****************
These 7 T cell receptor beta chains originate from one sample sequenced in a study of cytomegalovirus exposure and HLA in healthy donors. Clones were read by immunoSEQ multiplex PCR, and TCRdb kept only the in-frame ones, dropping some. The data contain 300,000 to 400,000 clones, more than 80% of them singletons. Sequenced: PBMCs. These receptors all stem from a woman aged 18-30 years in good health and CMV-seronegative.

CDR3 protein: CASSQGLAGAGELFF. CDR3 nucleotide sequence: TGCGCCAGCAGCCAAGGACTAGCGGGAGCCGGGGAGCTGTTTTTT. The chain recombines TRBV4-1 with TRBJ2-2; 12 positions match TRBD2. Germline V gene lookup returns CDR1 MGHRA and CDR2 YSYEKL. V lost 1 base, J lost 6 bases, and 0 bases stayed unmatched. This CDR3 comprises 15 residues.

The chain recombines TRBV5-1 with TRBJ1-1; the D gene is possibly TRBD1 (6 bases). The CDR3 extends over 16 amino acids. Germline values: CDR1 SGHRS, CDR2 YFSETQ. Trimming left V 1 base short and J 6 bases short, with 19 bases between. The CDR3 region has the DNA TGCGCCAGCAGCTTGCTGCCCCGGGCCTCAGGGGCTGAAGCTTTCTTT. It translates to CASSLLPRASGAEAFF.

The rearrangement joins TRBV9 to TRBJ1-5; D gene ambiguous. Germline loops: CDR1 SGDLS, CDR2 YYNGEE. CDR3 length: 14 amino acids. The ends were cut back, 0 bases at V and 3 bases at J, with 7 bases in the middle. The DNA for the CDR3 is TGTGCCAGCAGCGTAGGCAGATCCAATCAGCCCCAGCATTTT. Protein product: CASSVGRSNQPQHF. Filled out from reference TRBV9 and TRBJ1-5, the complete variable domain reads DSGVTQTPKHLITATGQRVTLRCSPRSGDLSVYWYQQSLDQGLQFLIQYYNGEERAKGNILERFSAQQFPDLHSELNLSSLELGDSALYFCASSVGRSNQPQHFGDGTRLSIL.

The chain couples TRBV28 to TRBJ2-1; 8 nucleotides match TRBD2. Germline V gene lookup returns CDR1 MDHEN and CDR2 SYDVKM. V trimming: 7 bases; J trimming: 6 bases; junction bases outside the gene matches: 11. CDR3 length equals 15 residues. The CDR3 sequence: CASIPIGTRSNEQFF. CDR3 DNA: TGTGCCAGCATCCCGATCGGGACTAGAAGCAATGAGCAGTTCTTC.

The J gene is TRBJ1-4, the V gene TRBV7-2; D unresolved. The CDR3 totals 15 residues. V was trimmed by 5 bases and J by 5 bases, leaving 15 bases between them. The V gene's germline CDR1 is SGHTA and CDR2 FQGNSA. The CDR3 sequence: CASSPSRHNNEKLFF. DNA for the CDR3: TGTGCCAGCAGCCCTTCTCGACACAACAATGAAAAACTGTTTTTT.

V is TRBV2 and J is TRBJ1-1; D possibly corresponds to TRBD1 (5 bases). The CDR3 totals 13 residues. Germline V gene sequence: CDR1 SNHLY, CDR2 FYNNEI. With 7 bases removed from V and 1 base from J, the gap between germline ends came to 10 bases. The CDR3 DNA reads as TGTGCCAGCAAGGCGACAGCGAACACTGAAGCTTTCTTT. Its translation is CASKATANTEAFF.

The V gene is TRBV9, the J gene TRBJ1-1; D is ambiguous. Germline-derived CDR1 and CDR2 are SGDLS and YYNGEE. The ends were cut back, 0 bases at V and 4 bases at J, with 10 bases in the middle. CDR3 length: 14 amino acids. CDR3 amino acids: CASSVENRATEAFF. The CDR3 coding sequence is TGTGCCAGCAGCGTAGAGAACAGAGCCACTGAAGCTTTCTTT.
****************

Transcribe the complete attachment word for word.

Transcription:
These 7 T cell receptor beta chains originate from one sample sequenced in a study of cytomegalovirus exposure and HLA in healthy donors. Clones were read by immunoSEQ multiplex PCR, and TCRdb kept only the in-frame ones, dropping some. The data contain 300,000 to 400,000 clones, more than 80% of them singletons. Sequenced: PBMCs. These receptors all stem from a woman aged 18-30 years in good health and CMV-seronegative.

CDR3 protein: CASSQGLAGAGELFF. CDR3 nucleotide sequence: TGCGCCAGCAGCCAAGGACTAGCGGGAGCCGGGGAGCTGTTTTTT. The chain recombines TRBV4-1 with TRBJ2-2; 12 positions match TRBD2. Germline V gene lookup returns CDR1 MGHRA and CDR2 YSYEKL. V lost 1 base, J lost 6 bases, and 0 bases stayed unmatched. This CDR3 comprises 15 residues.

The chain recombines TRBV5-1 with TRBJ1-1; the D gene is possibly TRBD1 (6 bases). The CDR3 extends over 16 amino acids. Germline values: CDR1 SGHRS, CDR2 YFSETQ. Trimming left V 1 base short and J 6 bases short, with 19 bases between. The CDR3 region has the DNA TGCGCCAGCAGCTTGCTGCCCCGGGCCTCAGGGGCTGAAGCTTTCTTT. It translates to CASSLLPRASGAEAFF.

The rearrangement joins TRBV9 to TRBJ1-5; D gene ambiguous. Germline loops: CDR1 SGDLS, CDR2 YYNGEE. CDR3 length: 14 amino acids. The ends were cut back, 0 bases at V and 3 bases at J, with 7 bases in the middle. The DNA for the CDR3 is TGTGCCAGCAGCGTAGGCAGATCCAATCAGCCCCAGCATTTT. Protein product: CASSVGRSNQPQHF. Filled out from reference TRBV9 and TRBJ1-5, the complete variable domain reads DSGVTQTPKHLITATGQRVTLRCSPRSGDLSVYWYQQSLDQGLQFLIQYYNGEERAKGNILERFSAQQFPDLHSELNLSSLELGDSALYFCASSVGRSNQPQHFGDGTRLSIL.

The chain couples TRBV28 to TRBJ2-1; 8 nucleotides match TRBD2. Germline V gene lookup returns CDR1 MDHEN and CDR2 SYDVKM. V trimming: 7 bases; J trimming: 6 bases; junction bases outside the gene matches: 11. CDR3 length equals 15 residues. The CDR3 sequence: CASIPIGTRSNEQFF. CDR3 DNA: TGTGCCAGCATCCCGATCGGGACTAGAAGCAATGAGCAGTTCTTC.

The J gene is TRBJ1-4, the V gene TRBV7-2; D unresolved. The CDR3 totals 15 residues. V was trimmed by 5 bases and J by 5 bases, leaving 15 bases between them. The V gene's germline CDR1 is SGHTA and CDR2 FQGNSA. The CDR3 sequence: CASSPSRHNNEKLFF. DNA for the CDR3: TGTGCCAGCAGCCCTTCTCGACACAACAATGAAAAACTGTTTTTT.

V is TRBV2 and J is TRBJ1-1; D possibly corresponds to TRBD1 (5 bases). The CDR3 totals 13 residues. Germline V gene sequence: CDR1 SNHLY, CDR2 FYNNEI. With 7 bases removed from V and 1 base from J, the gap between germline ends came to 10 bases. The CDR3 DNA reads as TGTGCCAGCAAGGCGACAGCGAACACTGAAGCTTTCTTT. Its translation is CASKATANTEAFF.

The V gene is TRBV9, the J gene TRBJ1-1; D is ambiguous. Germline-derived CDR1 and CDR2 are SGDLS and YYNGEE. The ends were cut back, 0 bases at V and 4 bases at J, with 10 bases in the middle. CDR3 length: 14 amino acids. CDR3 amino acids: CASSVENRATEAFF. The CDR3 coding sequence is TGTGCCAGCAGCGTAGAGAACAGAGCCACTGAAGCTTTCTTT.